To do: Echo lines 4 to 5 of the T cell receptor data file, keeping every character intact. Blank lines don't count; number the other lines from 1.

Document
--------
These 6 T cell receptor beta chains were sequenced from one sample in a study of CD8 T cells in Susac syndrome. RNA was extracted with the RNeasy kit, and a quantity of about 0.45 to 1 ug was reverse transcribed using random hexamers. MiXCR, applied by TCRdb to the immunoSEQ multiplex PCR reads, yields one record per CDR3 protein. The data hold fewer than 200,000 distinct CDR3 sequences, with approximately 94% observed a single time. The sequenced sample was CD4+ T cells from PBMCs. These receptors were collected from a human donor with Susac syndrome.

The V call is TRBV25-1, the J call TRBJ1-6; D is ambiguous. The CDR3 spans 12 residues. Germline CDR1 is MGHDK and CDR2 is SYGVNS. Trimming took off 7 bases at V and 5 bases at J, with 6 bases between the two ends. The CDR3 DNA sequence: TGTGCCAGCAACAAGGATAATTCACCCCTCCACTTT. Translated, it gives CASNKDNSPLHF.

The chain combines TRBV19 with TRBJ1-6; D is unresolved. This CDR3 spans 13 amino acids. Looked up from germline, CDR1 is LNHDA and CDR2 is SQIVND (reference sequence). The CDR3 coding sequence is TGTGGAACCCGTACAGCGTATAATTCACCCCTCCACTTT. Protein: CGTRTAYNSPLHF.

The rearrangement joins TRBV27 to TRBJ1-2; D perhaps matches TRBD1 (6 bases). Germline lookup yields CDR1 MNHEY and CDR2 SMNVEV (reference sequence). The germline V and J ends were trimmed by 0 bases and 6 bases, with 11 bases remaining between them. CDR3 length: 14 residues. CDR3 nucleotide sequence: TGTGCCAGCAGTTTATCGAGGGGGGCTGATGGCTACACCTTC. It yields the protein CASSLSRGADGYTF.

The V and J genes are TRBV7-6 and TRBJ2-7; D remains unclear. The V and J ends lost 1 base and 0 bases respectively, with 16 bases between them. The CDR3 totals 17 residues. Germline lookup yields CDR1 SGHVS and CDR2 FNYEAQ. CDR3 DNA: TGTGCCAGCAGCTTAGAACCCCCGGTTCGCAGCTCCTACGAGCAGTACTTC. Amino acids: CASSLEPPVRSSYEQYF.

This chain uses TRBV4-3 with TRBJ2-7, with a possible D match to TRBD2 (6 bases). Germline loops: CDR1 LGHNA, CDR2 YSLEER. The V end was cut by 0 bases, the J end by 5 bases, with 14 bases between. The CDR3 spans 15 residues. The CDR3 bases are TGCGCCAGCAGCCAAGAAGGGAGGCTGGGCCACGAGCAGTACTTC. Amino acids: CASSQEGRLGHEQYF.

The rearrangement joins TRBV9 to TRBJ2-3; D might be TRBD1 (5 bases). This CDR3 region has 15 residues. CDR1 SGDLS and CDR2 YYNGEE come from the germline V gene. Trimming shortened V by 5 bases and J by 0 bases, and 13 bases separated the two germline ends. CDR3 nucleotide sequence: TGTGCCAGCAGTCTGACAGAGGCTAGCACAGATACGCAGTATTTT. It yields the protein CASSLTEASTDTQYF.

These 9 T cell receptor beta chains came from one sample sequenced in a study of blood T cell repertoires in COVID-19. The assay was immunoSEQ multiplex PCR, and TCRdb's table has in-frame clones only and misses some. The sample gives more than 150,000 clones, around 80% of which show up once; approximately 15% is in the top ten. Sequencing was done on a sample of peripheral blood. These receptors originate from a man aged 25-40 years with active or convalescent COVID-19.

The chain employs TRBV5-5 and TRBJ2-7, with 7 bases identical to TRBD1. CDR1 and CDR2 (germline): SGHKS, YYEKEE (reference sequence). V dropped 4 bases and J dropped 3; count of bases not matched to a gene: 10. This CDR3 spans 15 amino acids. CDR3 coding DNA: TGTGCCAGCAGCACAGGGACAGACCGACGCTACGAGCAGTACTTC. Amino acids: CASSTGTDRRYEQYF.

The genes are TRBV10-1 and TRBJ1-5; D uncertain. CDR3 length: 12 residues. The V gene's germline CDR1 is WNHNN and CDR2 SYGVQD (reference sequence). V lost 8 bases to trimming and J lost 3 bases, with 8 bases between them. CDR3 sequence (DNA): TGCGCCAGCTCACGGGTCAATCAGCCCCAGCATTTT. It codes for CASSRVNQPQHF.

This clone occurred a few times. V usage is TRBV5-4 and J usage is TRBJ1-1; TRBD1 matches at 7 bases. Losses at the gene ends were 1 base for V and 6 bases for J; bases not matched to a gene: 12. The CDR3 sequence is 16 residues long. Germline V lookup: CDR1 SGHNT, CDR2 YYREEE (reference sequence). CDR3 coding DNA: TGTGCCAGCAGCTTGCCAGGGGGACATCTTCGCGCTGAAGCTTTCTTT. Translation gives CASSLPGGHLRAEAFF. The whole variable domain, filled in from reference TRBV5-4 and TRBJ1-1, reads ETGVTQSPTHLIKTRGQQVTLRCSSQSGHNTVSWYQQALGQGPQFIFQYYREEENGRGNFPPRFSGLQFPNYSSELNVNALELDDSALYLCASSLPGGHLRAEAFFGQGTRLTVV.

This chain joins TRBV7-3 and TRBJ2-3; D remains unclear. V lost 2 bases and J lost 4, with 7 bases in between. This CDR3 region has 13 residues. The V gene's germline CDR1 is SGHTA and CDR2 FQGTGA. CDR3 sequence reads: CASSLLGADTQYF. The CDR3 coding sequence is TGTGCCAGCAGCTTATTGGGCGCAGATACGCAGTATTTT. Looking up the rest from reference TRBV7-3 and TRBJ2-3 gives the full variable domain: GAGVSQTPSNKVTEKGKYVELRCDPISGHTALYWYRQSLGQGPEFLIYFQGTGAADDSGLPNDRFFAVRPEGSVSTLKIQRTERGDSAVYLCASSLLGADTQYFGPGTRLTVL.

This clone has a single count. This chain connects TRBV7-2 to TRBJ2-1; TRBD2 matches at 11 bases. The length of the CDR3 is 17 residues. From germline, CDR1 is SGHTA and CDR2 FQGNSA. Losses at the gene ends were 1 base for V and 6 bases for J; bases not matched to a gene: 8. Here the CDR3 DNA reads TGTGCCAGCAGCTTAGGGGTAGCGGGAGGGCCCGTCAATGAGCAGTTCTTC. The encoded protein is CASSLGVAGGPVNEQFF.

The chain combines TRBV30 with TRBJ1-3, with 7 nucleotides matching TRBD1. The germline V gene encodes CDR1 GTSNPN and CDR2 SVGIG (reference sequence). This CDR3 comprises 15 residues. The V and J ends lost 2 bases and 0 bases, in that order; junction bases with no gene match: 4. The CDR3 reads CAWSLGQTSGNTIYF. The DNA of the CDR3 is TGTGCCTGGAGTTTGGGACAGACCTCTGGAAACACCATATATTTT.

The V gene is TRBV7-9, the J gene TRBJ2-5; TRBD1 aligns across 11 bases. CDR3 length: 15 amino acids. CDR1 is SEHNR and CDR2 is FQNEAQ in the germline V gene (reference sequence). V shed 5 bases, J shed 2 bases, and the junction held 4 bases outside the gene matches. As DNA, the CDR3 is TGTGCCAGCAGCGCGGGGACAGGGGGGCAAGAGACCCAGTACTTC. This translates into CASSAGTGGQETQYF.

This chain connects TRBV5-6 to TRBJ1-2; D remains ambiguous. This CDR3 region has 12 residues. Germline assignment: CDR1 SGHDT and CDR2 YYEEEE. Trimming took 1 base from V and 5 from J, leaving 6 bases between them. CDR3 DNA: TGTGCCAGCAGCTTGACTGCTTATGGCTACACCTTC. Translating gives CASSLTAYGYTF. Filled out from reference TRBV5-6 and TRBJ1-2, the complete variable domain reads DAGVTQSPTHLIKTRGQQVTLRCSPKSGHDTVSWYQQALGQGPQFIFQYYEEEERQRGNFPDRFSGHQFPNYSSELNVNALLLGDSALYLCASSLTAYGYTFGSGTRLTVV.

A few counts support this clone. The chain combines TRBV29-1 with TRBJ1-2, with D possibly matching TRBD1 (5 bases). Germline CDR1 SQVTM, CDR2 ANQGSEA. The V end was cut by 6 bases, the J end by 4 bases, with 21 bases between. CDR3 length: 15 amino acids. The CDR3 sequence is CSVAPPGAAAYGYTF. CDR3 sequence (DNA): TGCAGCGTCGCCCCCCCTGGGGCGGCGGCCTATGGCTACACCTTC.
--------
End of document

The rearrangement joins TRBV27 to TRBJ1-2; D perhaps matches TRBD1 (6 bases). Germline lookup yields CDR1 MNHEY and CDR2 SMNVEV (reference sequence). The germline V and J ends were trimmed by 0 bases and 6 bases, with 11 bases remaining between them. CDR3 length: 14 residues. CDR3 nucleotide sequence: TGTGCCAGCAGTTTATCGAGGGGGGCTGATGGCTACACCTTC. It yields the protein CASSLSRGADGYTF.

The V and J genes are TRBV7-6 and TRBJ2-7; D remains unclear. The V and J ends lost 1 base and 0 bases respectively, with 16 bases between them. The CDR3 totals 17 residues. Germline lookup yields CDR1 SGHVS and CDR2 FNYEAQ. CDR3 DNA: TGTGCCAGCAGCTTAGAACCCCCGGTTCGCAGCTCCTACGAGCAGTACTTC. Amino acids: CASSLEPPVRSSYEQYF.